Three nights away for Tim, travelling around Italy with one of his old friends. Not to be outdone by my lone getaway (which I may or may not have classily referred to as breaking away from the shackles of my family), Tim hit the road not long afterwards. He had his favourite type of break: covering lots of ground, seeing lots of Italy (Lago Iseo! Venice! The Cinque Terre!), eating and drinking and taking photos. We missed him, of course, but have loved hearing his tales and seeing his snaps and insisting that he return wiht us to give us the ‘Tim Purtell Tour Of Italia’ very soon.


Two syllables that have delighted me: ‘mama’ has finally been uttered by the cracker-loving lad in the house. Of course, now I’m wishing he didn’t holler it at me quite so frequently, such as earlier today in the shopping centre when he (successfully, I’m afraid) demanded a pretzel by yelling ‘mamamamamamamamamama’ non stop at the top of his lungs.


One tuckered out family. We’ve loved every minute of our run of visitors. Having family and friends stay with us makes us far less homesick and is a load of fun to boot. The kids, in particular, relish the excuse to hit the lake or a mountain or go out for lunch as a ‘very special treat’ (a phrase that loses its meaning somewhat when you’re doing it almost daily). Now that the rush is over, we’re now slowing down a bit (which basically means catching up on the piles of laundry and cleaning and sundry joys of the Hausfrau Life). Last night, our little crew sat around the table for our first Sunday roast. While there was a marked difference from the pulsing dinner of a few weeks ago (six adults! three kids!) it was relaxed, cosy, us. Not terribly quiet though; the little dude yelling ‘mamamamamama’ every time he wanted a roast spud took care of that.

Flashback

Can one really flashback to only a week ago? In my defence, Easter seems like a bazillion years ago, or at least the laundry piles in my house imply that a significant amount of time has passed. (Yeah, I know that could also be chalked up to bad Hausfrau-ing. Or excellent Hausfrau-ing, depending on which way you look at it.) Our Easter was also extended this year: we had some lovely Irish houseguests which elongated the standard four days of celebration to a whole happy week. At any rate, get yourselves set for a festive blast from the (very recent) past.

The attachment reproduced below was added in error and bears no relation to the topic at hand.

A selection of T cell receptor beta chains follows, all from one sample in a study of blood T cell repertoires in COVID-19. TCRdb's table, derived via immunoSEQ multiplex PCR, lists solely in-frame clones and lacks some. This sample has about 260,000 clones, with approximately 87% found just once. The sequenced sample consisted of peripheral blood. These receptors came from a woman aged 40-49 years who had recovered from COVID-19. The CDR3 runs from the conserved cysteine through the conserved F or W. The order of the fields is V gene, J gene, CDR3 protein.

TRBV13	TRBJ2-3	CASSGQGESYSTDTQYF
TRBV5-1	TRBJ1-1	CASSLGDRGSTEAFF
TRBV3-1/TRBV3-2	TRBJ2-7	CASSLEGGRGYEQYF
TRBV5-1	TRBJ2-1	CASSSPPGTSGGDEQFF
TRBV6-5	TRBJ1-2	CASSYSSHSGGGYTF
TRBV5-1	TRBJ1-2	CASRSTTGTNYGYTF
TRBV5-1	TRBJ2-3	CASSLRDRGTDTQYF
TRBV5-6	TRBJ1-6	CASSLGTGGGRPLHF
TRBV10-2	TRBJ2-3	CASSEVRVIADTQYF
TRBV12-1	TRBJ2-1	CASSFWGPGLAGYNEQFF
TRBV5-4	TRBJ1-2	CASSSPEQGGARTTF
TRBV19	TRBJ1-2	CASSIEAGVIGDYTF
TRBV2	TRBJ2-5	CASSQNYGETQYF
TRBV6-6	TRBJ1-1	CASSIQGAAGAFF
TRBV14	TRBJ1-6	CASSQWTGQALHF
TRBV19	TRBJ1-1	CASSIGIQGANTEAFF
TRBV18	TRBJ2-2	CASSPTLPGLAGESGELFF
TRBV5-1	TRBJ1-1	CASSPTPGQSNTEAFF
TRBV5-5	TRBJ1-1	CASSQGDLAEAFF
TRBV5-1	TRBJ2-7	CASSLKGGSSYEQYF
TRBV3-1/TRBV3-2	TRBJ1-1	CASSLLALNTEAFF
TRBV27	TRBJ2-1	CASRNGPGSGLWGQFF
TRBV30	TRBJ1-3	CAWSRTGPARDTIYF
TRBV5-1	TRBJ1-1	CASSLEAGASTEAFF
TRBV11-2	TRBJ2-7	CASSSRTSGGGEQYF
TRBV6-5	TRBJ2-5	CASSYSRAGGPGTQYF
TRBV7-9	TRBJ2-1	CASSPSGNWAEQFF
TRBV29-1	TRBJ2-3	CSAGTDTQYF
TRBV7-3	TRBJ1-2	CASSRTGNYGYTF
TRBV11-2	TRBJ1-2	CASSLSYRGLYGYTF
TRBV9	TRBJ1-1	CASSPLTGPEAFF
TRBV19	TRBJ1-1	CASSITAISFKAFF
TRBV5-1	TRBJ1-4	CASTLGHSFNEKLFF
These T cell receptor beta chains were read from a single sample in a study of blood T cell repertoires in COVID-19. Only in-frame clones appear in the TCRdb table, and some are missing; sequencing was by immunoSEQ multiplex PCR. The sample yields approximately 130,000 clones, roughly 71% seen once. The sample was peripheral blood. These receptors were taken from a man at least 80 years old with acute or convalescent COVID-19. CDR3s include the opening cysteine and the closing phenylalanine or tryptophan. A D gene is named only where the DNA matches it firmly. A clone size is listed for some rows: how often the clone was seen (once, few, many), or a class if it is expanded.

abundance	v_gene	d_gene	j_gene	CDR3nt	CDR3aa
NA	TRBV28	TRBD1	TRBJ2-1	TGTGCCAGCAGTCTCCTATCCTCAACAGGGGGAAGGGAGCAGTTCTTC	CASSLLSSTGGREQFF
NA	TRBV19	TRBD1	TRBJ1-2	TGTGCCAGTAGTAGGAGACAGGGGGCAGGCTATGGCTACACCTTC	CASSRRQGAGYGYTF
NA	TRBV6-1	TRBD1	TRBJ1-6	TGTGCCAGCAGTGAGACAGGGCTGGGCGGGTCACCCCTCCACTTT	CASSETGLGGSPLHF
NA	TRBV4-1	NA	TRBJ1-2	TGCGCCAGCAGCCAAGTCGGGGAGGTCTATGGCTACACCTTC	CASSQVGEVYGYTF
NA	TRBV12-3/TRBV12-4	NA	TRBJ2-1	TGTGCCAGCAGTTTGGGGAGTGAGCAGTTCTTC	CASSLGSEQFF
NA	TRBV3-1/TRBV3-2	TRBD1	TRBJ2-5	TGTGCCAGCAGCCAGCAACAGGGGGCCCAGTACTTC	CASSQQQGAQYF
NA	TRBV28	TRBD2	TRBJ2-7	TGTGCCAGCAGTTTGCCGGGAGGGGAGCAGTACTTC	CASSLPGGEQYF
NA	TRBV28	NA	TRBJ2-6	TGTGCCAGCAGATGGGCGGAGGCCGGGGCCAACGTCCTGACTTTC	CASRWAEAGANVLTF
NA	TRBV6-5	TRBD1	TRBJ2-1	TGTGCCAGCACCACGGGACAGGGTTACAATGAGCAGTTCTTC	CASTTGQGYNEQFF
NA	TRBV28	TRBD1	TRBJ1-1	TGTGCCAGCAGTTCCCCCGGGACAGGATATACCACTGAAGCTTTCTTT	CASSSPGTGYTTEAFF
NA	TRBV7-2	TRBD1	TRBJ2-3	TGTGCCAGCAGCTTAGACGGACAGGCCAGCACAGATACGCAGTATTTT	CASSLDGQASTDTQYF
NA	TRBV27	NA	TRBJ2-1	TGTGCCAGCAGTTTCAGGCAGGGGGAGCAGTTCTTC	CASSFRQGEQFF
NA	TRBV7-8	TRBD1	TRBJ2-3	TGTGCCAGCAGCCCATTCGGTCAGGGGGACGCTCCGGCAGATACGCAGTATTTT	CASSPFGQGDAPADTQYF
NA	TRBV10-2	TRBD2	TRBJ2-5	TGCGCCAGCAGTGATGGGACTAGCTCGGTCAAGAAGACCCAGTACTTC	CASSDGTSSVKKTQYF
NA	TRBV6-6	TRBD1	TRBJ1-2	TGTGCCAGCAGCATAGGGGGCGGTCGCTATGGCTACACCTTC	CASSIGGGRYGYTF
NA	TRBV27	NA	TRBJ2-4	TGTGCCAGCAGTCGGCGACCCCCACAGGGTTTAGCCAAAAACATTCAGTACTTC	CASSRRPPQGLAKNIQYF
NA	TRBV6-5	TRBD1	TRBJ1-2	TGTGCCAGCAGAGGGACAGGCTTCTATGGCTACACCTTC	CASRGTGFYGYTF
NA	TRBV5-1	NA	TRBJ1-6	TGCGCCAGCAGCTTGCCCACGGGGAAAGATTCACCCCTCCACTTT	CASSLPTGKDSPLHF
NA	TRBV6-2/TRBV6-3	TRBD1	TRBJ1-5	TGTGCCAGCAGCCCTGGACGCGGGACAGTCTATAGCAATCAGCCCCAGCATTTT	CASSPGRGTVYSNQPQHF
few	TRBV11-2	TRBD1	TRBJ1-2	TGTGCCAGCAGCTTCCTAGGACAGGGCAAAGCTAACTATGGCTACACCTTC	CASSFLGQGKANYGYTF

I remember many years ago – when I still talked about kids with slight disdain and would snort audibly if anyone asked if I would ever have one – a friend of mine had recently had her first squawker and was talking about the things she most liked (I’m not sure if she discussed the things she didn’t rate. I certainly remember her being far more zen than I was as an early mother am). One of the things she was most excited about was creating family specific traditions, based on things she herself had cherished but with her new family’s own twists, knitting them together in shared experience and memories. I always thought this concept was appealing and sweet, but had little idea how much I would totally embrace it once my own (no longer disdained or snorted-about) offspring arrived.

Like the vast majority of human beings, I eat and enjoy food. I want my family to do the same. I particularly want my family, and all the people around us, to do this when there is some sort of reason to celebrate, to spend time together, to reflect on and savour where we’re at. Seasons, and seasons of life, pass so quickly. Recognising and acknowledging this passage while grounding the change in familiar senses – taste, smell, touch – is for me reassuring, secure. I hope that it will have the same effect, one day, for my two little snotters.